The number of people fleeing wars, violence or civil disorder rose again last year even as the coronavirus pandemic brought much of the world to a standstill.
By the end of 2020 there were 82.4 million people forcibly displaced from their homes. That’s according to the United Nations’ Refugee Agency. It is double the number a decade ago.
More than two thirds of those officially recognized as refugees came from just 5 countries. Syria, Venezuela, Afghanistan, South Sudan and Myanmar.
Now, for the first time, Pakistan is registering Afghan refugees residing in the country.
Registered refugees are issued a biometric identity card. Many children born here have never been registered at all. It’s hoped the data will give international aid agencies a clearer picture of the needs in the refugee community.
Pakistani authorities have tried to encourage refugees to return home. Families are being interviewed to determine if they are ready to make the move after NATO troops leave Afghanistan. Their new ID cards are only valid until 2023.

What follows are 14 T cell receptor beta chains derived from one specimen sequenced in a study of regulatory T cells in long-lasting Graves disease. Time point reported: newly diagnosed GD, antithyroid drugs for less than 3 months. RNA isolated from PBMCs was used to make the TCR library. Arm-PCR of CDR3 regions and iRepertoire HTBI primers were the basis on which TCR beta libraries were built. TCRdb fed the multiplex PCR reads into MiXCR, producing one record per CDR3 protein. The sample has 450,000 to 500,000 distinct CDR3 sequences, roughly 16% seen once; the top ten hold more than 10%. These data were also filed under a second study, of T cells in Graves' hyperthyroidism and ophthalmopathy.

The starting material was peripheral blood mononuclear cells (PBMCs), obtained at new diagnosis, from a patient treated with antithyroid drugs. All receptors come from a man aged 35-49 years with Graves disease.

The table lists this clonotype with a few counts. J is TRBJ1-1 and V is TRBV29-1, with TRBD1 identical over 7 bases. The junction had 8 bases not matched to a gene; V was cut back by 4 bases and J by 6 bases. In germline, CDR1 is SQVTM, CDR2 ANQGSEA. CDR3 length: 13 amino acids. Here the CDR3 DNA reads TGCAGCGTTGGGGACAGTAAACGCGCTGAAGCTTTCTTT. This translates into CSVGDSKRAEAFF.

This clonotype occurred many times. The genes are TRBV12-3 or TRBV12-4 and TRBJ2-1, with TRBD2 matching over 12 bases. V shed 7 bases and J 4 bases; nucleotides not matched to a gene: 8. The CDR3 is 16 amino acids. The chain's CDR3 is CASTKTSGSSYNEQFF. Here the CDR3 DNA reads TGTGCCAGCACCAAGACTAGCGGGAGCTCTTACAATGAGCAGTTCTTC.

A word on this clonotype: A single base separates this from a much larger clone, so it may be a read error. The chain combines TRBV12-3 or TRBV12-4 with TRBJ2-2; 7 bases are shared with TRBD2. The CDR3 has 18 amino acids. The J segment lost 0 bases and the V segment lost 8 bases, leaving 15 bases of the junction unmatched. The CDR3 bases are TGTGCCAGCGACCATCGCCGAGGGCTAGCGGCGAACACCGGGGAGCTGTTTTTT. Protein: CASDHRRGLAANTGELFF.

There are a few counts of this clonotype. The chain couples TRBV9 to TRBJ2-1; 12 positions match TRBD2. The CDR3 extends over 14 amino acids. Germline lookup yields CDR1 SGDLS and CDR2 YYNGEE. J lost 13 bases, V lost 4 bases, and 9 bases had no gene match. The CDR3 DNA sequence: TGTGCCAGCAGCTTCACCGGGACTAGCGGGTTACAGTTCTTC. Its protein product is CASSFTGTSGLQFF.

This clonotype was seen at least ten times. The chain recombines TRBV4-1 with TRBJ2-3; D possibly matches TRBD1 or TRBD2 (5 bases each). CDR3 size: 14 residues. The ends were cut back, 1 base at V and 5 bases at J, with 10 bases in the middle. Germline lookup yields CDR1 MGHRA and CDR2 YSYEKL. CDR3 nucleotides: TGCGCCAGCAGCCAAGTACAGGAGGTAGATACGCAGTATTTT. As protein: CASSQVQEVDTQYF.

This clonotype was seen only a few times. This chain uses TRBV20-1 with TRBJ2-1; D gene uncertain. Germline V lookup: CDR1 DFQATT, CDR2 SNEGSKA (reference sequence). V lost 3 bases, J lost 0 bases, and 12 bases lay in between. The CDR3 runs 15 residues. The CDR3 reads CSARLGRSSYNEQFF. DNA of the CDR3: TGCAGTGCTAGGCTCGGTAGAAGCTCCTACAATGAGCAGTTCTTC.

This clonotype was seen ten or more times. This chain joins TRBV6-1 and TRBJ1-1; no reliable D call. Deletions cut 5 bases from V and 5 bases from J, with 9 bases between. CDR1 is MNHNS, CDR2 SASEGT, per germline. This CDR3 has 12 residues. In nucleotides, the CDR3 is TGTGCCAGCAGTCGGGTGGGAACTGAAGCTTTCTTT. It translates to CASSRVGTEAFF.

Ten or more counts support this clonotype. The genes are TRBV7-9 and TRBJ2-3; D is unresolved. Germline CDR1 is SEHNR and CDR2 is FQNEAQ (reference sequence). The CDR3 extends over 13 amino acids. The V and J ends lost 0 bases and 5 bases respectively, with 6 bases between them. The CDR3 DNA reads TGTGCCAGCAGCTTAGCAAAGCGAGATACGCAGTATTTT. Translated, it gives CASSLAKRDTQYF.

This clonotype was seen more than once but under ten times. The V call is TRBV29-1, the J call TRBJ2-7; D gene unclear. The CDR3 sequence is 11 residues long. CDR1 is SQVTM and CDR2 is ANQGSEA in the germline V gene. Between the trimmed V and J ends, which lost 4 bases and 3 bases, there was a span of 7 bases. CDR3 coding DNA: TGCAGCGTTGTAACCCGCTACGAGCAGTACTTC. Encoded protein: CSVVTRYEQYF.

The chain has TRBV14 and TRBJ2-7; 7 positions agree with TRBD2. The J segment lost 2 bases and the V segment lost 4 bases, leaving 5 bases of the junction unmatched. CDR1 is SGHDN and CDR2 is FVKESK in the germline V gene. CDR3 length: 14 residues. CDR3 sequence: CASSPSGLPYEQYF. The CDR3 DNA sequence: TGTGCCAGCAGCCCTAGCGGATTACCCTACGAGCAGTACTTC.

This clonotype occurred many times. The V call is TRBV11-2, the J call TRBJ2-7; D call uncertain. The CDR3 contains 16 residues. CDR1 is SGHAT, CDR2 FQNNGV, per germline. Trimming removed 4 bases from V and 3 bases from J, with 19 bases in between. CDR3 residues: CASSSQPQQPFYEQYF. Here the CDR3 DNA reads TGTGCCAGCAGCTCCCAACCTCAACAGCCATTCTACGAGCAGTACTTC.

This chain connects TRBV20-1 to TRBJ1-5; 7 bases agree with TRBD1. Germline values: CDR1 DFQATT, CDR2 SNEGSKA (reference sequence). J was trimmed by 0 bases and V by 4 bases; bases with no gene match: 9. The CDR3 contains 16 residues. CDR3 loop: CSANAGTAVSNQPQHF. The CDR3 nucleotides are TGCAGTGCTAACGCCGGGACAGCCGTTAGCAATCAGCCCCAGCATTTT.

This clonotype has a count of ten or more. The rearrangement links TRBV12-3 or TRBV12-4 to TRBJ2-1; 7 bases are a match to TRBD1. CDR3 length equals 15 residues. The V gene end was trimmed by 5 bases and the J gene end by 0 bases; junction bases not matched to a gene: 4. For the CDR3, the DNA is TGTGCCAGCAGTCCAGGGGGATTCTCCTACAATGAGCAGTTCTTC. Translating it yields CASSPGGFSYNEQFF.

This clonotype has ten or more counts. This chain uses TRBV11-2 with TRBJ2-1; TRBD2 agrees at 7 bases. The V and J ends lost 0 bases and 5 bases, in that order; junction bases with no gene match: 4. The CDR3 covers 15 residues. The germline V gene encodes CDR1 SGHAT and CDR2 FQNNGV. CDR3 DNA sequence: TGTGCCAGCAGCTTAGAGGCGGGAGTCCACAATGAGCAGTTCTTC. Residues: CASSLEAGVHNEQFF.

They are the “caminantes” or walkers. Millions of them have left Venezuela, fleeing the country’s humanitarian crisis.
Now some of them are going back.
The pandemic and political turmoil in neighboring Colombia has prompted a wave of Venezuelans worn down by economic hardship to make the journey home.
Luis Arias just made it back to Venezuela after walking for two weeks with his family from the Colombian capital, Bogota.
They survived on goodwill along the way but that dried up when they crossed the border. NGOs say that the country needs much more international aid to stave off crippling hunger. Even the aid that does reach Venezuela is hard to distribute. Activists’ efforts are often hampered by fuel shortages, violence, corruption and political meddling.
According to the World Food Program, Venezuela is among the top four countries in the world suffering from food insecurity. And the UN predicts that by the end of the year the Venezuelan diaspora could reach 7 million people making it the second largest migration after Syria. Yet humanitarian aid for Venezuela is at its minimum.
Andreina Bermudez thought about joining the exodus but says the risk was and is too high with young children. Through her eldest daughter’s institute, her family received food and school supplies from UNICEF until December, now they are hoping more aid can restart the program.
To make ends meet this stay-at-home mom relies on what she can find. Today a neighbor has extra eggs for sale, but the supply of cheap food is sporadic.
That is the Venezuela the Caminantes are walking home to. A country still ravaged by economic decline. Its people still struggling to feed themselves, still waiting for international help.
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